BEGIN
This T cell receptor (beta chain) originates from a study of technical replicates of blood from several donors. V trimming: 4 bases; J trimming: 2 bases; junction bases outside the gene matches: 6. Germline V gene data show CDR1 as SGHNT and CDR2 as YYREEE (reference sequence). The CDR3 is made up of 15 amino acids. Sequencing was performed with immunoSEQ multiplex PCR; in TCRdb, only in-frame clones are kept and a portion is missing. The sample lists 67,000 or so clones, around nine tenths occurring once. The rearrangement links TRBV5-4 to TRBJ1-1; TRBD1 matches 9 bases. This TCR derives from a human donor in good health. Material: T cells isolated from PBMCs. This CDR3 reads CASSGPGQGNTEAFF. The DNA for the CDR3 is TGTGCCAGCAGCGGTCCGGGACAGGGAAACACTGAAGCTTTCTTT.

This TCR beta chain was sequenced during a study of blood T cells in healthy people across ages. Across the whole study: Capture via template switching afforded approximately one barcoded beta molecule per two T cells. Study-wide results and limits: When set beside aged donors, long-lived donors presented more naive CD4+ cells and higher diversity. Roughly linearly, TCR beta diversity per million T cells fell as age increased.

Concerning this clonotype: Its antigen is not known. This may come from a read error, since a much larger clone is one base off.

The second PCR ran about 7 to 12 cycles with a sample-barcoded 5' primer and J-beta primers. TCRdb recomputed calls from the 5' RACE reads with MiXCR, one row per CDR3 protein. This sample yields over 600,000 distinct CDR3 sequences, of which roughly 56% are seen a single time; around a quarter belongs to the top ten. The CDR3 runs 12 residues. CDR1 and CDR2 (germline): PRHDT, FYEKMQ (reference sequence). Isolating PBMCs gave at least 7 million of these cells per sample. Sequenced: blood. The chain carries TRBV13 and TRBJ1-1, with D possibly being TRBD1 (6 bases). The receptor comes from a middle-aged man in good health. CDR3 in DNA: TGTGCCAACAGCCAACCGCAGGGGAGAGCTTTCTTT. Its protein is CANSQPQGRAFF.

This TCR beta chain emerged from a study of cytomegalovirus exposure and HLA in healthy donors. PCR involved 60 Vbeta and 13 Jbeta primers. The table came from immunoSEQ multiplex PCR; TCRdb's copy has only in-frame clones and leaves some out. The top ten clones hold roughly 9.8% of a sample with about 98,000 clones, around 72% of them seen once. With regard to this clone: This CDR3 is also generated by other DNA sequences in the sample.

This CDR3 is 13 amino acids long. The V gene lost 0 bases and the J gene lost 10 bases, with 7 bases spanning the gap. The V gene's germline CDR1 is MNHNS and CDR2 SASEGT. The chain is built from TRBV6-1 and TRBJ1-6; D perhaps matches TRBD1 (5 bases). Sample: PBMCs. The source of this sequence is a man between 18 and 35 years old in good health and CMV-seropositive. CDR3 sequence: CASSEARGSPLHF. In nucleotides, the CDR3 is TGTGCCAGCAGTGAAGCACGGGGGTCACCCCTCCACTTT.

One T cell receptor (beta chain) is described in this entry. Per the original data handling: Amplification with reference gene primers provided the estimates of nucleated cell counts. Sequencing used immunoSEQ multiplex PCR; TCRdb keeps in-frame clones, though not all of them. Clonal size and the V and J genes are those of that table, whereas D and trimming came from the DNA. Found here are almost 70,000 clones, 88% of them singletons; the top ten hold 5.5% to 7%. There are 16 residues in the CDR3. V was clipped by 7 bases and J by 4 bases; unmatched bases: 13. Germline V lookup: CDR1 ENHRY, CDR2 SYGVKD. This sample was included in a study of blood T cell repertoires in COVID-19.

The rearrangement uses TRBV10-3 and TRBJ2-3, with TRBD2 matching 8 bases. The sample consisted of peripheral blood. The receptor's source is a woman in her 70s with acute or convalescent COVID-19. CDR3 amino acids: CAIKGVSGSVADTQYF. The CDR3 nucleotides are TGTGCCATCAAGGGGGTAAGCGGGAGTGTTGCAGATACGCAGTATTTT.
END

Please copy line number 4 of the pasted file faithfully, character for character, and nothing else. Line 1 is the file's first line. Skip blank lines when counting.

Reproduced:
The second PCR ran about 7 to 12 cycles with a sample-barcoded 5' primer and J-beta primers. TCRdb recomputed calls from the 5' RACE reads with MiXCR, one row per CDR3 protein. This sample yields over 600,000 distinct CDR3 sequences, of which roughly 56% are seen a single time; around a quarter belongs to the top ten. The CDR3 runs 12 residues. CDR1 and CDR2 (germline): PRHDT, FYEKMQ (reference sequence). Isolating PBMCs gave at least 7 million of these cells per sample. Sequenced: blood. The chain carries TRBV13 and TRBJ1-1, with D possibly being TRBD1 (6 bases). The receptor comes from a middle-aged man in good health. CDR3 in DNA: TGTGCCAACAGCCAACCGCAGGGGAGAGCTTTCTTT. Its protein is CANSQPQGRAFF.